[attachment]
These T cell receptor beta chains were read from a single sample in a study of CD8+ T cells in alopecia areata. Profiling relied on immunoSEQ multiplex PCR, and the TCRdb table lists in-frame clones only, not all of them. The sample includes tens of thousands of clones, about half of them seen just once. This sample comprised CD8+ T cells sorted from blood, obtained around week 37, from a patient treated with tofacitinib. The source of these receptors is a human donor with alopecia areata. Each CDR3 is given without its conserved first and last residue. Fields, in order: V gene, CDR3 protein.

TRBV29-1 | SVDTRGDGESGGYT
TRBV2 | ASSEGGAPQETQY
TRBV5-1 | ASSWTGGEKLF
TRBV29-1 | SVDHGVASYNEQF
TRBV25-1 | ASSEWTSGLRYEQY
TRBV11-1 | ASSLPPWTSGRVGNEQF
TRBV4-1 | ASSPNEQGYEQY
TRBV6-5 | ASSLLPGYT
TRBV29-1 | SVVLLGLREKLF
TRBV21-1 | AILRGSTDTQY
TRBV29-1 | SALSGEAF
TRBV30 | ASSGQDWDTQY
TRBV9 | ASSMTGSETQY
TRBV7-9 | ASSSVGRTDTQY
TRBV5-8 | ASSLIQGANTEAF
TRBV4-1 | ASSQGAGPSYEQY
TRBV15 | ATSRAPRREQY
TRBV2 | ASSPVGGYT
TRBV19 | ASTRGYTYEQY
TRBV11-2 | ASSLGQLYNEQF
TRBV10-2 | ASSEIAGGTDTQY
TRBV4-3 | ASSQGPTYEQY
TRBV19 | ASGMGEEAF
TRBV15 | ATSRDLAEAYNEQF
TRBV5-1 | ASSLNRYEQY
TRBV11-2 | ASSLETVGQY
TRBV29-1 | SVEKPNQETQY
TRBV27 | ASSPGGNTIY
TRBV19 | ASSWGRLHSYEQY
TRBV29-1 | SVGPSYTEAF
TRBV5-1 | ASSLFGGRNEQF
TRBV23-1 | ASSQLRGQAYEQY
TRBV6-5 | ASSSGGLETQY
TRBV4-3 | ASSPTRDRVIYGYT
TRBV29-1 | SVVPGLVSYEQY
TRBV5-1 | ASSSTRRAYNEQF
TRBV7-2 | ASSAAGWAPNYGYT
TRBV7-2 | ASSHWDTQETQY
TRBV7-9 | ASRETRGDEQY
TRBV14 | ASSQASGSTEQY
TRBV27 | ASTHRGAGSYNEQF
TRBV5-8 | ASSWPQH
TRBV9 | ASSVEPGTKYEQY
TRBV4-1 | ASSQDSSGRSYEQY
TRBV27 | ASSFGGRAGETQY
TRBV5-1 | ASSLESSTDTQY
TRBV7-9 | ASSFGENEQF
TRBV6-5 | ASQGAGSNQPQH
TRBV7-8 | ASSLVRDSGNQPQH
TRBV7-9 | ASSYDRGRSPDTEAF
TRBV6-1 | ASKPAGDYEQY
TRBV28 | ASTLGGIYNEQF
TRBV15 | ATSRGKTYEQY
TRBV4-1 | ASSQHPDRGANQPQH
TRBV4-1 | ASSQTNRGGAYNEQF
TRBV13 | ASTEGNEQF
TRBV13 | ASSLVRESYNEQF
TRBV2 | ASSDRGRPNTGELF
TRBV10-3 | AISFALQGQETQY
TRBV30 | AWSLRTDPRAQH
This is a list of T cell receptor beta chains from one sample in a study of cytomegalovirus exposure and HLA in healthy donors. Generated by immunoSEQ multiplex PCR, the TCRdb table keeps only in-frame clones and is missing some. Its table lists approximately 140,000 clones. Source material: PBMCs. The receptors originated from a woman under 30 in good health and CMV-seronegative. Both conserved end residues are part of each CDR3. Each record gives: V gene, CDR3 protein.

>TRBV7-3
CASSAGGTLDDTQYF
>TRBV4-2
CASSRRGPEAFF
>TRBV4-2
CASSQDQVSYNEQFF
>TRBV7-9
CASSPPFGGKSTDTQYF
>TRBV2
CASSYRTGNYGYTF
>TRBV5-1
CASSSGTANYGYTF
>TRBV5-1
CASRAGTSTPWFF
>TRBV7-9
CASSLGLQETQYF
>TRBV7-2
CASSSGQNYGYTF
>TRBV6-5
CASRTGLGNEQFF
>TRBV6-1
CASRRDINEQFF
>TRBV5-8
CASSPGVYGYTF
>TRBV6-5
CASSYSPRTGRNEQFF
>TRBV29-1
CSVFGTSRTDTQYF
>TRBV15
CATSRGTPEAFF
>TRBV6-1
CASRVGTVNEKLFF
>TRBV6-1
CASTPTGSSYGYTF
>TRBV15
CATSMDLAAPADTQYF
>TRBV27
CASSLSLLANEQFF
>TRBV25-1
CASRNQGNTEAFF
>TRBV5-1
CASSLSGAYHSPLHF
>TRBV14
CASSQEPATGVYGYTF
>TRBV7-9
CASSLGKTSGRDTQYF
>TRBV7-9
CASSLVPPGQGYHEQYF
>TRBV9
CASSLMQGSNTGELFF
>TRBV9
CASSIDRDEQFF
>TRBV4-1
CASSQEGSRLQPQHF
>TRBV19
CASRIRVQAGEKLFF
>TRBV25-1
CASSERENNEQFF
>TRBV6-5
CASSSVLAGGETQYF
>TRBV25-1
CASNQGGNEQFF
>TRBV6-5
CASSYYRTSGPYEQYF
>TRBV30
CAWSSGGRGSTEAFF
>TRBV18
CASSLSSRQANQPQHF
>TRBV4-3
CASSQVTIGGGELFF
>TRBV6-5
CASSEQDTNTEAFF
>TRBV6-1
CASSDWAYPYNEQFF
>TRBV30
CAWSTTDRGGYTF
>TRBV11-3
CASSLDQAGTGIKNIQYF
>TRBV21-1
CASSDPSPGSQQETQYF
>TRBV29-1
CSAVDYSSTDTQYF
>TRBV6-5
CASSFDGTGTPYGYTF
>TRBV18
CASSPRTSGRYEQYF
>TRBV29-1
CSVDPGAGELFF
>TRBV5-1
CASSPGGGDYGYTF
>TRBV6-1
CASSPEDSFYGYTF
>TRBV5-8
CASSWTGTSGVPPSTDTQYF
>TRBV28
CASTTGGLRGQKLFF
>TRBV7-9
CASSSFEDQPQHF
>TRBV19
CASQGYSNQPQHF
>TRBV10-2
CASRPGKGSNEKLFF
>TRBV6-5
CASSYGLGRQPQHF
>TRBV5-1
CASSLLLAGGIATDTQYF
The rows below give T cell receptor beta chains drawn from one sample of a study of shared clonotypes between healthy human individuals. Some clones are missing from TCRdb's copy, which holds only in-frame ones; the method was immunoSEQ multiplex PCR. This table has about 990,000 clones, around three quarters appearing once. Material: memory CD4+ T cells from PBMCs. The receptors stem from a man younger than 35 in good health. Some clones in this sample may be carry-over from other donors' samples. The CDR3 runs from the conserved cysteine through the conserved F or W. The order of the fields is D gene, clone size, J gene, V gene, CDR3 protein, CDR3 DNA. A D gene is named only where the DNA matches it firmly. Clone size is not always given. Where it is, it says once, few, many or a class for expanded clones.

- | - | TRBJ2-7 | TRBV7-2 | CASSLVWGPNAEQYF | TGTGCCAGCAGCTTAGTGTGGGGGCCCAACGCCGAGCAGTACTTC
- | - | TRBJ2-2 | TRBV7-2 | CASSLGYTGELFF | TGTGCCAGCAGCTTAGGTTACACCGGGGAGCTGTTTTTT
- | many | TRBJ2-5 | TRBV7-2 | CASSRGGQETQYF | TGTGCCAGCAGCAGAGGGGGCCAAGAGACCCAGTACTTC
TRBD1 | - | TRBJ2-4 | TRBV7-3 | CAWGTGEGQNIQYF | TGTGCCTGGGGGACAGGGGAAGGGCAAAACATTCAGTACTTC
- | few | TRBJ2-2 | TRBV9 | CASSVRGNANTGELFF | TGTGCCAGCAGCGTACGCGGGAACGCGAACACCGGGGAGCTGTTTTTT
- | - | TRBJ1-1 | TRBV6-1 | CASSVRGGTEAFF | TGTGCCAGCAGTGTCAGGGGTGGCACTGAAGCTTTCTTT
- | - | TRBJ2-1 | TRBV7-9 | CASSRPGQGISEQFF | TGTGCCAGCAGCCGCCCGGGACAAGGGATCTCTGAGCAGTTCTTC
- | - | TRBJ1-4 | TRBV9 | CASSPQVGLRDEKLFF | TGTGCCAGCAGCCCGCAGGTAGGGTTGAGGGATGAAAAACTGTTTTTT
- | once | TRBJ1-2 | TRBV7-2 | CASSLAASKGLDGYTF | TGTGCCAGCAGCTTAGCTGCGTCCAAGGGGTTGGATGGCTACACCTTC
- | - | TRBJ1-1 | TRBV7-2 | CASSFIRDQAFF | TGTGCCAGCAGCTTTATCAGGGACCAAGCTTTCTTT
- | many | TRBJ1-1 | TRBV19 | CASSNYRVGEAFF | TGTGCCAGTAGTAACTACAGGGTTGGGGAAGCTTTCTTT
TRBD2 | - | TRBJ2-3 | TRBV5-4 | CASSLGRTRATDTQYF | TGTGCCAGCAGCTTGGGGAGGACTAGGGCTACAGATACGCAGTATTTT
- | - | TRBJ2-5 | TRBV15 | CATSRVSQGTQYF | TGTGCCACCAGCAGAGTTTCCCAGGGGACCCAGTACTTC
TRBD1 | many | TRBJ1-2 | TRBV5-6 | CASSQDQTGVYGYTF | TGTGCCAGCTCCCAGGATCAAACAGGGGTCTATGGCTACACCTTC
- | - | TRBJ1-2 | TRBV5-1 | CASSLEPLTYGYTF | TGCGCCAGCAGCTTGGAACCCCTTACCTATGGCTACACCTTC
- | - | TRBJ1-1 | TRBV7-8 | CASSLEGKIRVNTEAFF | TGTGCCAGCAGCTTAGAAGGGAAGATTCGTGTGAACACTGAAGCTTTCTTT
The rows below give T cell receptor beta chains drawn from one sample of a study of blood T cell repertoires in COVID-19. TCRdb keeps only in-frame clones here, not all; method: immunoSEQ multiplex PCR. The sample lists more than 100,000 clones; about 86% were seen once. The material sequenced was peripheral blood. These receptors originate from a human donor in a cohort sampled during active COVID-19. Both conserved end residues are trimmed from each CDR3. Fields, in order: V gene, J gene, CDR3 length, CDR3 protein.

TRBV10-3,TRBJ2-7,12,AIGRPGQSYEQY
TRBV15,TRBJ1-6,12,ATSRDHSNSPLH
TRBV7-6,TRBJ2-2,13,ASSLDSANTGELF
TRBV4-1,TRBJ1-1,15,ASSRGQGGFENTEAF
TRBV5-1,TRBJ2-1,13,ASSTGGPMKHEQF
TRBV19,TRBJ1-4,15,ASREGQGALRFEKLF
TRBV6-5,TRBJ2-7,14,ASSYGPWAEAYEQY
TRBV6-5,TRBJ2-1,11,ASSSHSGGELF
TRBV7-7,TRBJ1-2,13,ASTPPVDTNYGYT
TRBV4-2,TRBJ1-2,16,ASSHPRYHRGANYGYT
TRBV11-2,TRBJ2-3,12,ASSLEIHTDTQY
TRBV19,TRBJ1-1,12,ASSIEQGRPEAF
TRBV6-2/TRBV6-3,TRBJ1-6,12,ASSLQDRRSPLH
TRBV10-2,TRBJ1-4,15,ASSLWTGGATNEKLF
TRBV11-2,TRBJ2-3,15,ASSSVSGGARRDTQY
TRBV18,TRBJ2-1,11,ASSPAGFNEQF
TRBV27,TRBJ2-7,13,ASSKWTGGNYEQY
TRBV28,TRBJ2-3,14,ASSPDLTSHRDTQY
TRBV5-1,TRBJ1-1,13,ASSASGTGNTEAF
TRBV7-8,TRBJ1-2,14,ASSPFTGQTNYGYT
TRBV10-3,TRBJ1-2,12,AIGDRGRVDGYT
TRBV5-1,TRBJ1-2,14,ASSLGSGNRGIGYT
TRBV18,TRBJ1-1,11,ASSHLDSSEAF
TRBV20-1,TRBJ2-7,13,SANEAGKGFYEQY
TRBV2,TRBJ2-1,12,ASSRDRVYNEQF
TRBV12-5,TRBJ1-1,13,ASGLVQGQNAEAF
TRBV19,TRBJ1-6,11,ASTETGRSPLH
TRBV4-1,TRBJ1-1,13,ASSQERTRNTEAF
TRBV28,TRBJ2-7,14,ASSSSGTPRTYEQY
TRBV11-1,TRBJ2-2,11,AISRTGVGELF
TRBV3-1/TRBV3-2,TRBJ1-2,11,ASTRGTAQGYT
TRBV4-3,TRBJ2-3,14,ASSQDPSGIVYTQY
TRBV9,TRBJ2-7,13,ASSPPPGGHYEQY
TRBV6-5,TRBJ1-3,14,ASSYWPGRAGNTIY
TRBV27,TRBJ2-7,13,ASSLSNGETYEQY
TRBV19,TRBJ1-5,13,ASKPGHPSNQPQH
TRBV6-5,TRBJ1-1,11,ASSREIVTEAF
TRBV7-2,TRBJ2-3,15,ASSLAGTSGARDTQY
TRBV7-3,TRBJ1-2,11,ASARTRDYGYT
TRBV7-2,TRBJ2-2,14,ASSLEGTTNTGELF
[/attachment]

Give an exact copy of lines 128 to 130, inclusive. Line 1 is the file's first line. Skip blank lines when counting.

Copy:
CAWSSGGRGSTEAFF
>TRBV18
CASSLSSRQANQPQHF